Unless otherwise indicated, a workday lasts from 12:01 AM to midnight. This means that an employee who works 8 hours on Monday and then an additional hour at 1 AM on Tuesday is not eligible for overtime. This is because the nine hours of work are technically extended over two workdays.

Example: Carla’s workday lasts from 12:01 AM to midnight. On Monday, she works ten hours in a row, from 4 PM to 2AM. Technically, Carla does not qualify for overtime pay. This is because the last two hours of her work, from 12 AM to 2 AM, fall on Tuesday. So, Carla’s ten hours are split between two workdays, making her ineligible for overtime pay.

It should be noted that employers are not allowed to alter work start and end times unless there is a valid business reason to do so. Also, employees should receive overtime pay for working over 8 hours even if they normally work eight or fewer hours a day.

Employees who normally work less than 8 hours a day are not allowed overtime pay if they are working the full 8 hours. They would receive their regular rate of pay until the 8 hours are reached.

Does an Employee Receive Overtime Pay for Working More Than Forty Hours in a Week?

Nonexempt workers who work more than forty hours in the same week are entitled to overtime pay. However, an employee who works more than forty hours within a weeklong period does not earn overtime pay if the forty hours spanned two separate weeks.

It should be noted that a worker’s per-day overtime hours may not count toward his or her weekly overtime hours. An employee must work at least forty hours at a normal rate before receiving overtime for working more than forty hours in a week. This is true even if the worker already receives overtime pay for working more than eight hours in a day. The purpose of this rule is to prevent “pyramiding,” a tactic employees might use to receive double-credit for hours worked.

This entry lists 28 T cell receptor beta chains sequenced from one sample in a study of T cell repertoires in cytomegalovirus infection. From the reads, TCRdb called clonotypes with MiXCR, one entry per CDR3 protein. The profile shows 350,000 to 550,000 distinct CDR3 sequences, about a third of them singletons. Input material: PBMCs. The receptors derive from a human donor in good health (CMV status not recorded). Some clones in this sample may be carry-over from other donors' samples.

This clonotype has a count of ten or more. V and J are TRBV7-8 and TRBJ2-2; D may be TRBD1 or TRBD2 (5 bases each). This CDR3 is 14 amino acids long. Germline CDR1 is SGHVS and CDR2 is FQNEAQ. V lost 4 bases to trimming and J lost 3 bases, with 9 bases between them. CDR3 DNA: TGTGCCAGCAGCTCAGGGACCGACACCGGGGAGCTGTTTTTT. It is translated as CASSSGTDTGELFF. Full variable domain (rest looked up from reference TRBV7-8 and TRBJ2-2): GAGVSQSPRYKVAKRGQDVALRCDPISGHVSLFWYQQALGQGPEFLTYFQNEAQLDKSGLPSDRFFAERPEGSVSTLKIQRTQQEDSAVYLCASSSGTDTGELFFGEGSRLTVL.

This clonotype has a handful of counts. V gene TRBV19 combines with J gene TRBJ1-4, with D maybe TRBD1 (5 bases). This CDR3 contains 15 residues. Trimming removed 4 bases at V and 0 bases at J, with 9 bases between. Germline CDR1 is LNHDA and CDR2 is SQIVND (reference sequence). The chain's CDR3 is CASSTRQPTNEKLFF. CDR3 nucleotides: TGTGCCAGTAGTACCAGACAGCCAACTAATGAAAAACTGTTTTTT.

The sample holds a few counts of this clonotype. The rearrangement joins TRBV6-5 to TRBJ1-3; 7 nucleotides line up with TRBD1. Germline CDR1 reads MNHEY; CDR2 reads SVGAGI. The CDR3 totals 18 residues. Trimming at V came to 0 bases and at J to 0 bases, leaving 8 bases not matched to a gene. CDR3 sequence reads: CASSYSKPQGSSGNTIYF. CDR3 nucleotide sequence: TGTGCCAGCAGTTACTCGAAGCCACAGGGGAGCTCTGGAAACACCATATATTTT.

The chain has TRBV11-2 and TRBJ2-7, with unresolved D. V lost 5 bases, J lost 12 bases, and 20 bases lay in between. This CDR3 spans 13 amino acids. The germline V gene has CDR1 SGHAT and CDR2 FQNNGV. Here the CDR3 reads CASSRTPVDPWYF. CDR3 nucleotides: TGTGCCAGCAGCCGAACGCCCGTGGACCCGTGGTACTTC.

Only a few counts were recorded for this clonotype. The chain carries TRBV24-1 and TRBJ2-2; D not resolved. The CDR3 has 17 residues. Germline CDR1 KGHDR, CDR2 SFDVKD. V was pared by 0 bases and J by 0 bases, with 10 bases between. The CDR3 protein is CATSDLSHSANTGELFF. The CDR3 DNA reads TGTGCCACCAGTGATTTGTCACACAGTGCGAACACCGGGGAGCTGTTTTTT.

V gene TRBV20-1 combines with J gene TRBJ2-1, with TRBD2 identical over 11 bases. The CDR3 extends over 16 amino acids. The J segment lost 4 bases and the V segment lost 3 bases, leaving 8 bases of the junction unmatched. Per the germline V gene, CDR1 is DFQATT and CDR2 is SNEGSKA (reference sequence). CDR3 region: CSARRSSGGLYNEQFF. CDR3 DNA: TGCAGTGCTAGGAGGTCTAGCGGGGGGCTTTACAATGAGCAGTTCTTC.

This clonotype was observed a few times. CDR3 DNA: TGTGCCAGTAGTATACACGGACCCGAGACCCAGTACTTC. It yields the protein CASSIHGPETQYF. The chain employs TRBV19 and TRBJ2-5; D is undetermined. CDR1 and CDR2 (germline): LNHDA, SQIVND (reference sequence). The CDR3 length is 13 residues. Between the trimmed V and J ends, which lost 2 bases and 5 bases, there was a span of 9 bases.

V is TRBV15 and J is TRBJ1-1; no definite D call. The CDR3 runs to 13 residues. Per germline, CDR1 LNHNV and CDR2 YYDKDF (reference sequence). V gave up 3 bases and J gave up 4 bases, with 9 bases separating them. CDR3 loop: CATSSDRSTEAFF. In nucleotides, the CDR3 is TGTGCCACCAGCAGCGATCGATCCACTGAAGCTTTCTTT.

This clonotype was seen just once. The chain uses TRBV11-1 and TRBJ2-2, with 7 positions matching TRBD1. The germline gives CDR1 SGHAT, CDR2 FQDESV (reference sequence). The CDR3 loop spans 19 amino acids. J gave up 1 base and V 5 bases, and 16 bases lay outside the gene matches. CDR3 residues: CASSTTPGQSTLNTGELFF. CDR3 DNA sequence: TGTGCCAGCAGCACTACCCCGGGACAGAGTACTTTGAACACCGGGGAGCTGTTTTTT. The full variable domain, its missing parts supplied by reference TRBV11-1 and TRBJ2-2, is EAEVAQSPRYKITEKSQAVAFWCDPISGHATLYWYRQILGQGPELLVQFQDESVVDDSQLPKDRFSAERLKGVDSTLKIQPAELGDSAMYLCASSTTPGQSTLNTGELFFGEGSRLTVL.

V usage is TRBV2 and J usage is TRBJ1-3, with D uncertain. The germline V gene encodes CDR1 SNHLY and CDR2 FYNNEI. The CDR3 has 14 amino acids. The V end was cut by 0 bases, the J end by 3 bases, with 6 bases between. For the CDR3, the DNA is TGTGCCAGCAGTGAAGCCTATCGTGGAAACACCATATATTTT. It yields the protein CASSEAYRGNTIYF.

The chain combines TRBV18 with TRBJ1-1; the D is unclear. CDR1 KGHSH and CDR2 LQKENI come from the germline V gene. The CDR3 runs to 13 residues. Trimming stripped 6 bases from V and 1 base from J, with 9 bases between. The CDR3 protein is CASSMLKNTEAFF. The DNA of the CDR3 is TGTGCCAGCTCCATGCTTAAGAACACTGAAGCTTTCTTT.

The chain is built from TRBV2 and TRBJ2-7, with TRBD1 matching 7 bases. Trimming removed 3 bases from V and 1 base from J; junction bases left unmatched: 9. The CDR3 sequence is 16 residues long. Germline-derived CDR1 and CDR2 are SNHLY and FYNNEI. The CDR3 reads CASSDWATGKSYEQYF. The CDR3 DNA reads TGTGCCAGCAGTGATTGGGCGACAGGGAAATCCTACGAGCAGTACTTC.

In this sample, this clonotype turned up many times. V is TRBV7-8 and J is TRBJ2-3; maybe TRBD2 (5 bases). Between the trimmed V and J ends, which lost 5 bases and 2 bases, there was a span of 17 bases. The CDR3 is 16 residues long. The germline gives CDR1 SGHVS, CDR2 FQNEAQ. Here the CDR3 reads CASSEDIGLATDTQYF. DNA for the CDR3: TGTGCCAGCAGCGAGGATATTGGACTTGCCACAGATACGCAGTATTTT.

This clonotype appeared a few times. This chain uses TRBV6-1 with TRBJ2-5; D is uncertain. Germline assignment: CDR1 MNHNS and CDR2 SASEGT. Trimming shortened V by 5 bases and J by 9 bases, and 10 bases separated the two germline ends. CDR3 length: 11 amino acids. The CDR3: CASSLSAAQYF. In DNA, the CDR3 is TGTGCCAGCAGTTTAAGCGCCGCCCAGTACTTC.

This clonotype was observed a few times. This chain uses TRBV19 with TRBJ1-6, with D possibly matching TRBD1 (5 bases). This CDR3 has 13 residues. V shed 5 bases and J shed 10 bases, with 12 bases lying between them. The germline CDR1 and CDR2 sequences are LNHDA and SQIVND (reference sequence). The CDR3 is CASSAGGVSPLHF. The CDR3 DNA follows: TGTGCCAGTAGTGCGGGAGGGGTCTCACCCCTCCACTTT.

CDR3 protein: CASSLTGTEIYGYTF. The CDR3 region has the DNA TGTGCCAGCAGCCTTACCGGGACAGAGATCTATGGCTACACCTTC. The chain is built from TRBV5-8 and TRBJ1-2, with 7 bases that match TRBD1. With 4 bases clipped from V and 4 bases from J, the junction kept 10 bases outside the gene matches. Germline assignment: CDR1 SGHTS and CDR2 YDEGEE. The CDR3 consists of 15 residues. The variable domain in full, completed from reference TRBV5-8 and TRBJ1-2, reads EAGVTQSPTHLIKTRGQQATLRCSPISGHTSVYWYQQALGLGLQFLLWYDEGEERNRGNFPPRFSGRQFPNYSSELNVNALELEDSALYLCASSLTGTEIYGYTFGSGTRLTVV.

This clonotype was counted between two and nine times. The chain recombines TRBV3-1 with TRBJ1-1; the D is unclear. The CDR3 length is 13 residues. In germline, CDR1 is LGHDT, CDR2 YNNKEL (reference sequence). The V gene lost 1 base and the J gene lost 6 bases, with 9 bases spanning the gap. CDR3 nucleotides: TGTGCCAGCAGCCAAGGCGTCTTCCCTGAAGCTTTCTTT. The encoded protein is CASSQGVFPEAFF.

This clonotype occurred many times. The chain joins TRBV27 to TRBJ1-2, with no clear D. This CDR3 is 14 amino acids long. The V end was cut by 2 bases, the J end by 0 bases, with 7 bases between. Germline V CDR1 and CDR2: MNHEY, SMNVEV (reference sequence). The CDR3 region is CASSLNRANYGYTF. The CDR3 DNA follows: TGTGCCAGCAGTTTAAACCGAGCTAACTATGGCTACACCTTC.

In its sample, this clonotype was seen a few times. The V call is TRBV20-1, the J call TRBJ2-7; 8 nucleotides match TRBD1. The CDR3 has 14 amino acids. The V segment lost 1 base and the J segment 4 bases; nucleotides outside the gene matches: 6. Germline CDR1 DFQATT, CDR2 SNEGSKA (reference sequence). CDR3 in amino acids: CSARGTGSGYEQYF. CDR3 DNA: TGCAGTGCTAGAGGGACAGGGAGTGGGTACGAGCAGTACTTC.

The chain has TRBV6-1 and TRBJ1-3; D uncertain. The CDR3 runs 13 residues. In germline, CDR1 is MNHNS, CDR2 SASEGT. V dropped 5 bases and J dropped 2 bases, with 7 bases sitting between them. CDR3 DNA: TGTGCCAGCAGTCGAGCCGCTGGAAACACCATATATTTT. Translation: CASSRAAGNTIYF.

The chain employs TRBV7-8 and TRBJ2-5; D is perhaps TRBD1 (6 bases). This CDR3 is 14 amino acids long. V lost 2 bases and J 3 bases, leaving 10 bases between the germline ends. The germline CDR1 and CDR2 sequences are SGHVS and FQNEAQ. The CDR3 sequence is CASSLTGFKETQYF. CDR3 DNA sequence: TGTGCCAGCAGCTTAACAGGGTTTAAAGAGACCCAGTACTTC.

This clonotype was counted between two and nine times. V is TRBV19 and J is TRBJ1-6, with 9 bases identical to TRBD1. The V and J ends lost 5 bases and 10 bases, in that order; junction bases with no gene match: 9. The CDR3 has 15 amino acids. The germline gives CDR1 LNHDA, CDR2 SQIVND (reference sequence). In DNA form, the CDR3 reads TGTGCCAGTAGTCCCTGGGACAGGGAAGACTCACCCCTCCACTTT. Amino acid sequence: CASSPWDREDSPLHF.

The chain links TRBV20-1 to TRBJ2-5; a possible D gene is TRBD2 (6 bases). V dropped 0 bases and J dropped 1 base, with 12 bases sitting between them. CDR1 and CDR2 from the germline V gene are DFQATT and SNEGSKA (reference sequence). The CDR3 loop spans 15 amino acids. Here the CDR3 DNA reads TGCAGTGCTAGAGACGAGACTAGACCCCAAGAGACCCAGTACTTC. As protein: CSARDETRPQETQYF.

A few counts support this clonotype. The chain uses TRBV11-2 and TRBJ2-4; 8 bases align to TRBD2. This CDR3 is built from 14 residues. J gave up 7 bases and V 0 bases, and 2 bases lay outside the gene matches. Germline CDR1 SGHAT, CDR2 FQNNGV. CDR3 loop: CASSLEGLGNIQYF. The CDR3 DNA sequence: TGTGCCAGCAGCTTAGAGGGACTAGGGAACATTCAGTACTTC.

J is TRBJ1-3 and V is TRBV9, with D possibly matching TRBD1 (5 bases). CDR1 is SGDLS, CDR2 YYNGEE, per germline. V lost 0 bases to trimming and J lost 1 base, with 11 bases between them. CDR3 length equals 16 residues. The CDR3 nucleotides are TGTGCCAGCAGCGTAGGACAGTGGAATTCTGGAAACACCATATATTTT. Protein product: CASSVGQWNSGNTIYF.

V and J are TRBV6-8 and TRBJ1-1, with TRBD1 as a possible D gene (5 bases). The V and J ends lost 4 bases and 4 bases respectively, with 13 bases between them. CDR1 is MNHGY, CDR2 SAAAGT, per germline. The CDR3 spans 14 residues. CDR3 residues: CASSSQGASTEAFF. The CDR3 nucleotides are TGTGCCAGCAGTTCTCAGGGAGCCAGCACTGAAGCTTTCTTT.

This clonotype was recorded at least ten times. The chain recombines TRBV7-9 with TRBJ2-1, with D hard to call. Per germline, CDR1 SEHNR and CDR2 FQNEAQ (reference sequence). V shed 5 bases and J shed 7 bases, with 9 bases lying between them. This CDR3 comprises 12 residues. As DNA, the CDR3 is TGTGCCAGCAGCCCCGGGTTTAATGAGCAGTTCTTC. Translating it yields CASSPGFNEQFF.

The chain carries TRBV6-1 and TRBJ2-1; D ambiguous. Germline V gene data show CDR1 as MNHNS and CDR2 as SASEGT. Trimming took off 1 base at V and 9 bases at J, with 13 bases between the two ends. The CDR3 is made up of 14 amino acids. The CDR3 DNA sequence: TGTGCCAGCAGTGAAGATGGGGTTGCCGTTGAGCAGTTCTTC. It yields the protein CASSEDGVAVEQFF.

People who typically work less than 40 hours a week are not eligible for overtime pay if they work a total 40 hours. Until the forty hours is reached, they would receive their typical wage.

Can an Exempt Employee Earn Overtime Pay?

In California, laws related to overtime do not apply to exempt employees. Similarly, wage and hour laws, such as those mandating rest and meal breaks, are not relevant for exempt workers.

To be an exempt worker, an individual must meet both the following requirements:

  • Work a “white collar” position that is mainly administrative, professional, and executive roles that necessitate the use of independent judgment
  • Receive a fixed salary rather than an hourly wage; this salary needs to be at least double California’s minimum wage for a full-time position (this amount comes out to $58,240)

Example: Georgia is the manager of a comic book shop. She has the power to fire and hire employees, and she is in charge of making the decision what comics to purchase. Her job is primarily focused on management and administrative matters. Georgia has a yearly salary of $45,000. This amount is below California’s $58,240 minimum salary for the white-collar exemption. This means that the owners of the comic book shop owe Georgia overtime pay when she works extra hours.

It should be noted that exempt employees who work by the hour must be paid overtime. However, their overtime compensation should be no greater than their normal pay unless otherwise stated in their employment agreement.

Do Employees with an Alternative Workweek Schedule Receive Overtime Pay?

In California, workers with an alternative schedule do not qualify for overtime pay. An alternative workweek is an agreement between an employer and a selection of workers that means the employees may work as much as ten hours a day without overtime compensation.

For this arrangement to qualify as a legitimate exception to overtime laws in California, at least two-thirds of affected workers must agree by secret vote to the alternative workweek schedule. The employer must also send the alternative schedule to the Division of Labor Standards Enforcement within thirty days. However, if employees work more than the number of hours allowed by the schedule, then they are owed overtime pay. They are also owed overtime pay if they work more than forty hours in a single week.

It should be noted that employees are allowed to voice their opinions about alternative workweeks without fear of retaliation from their employer.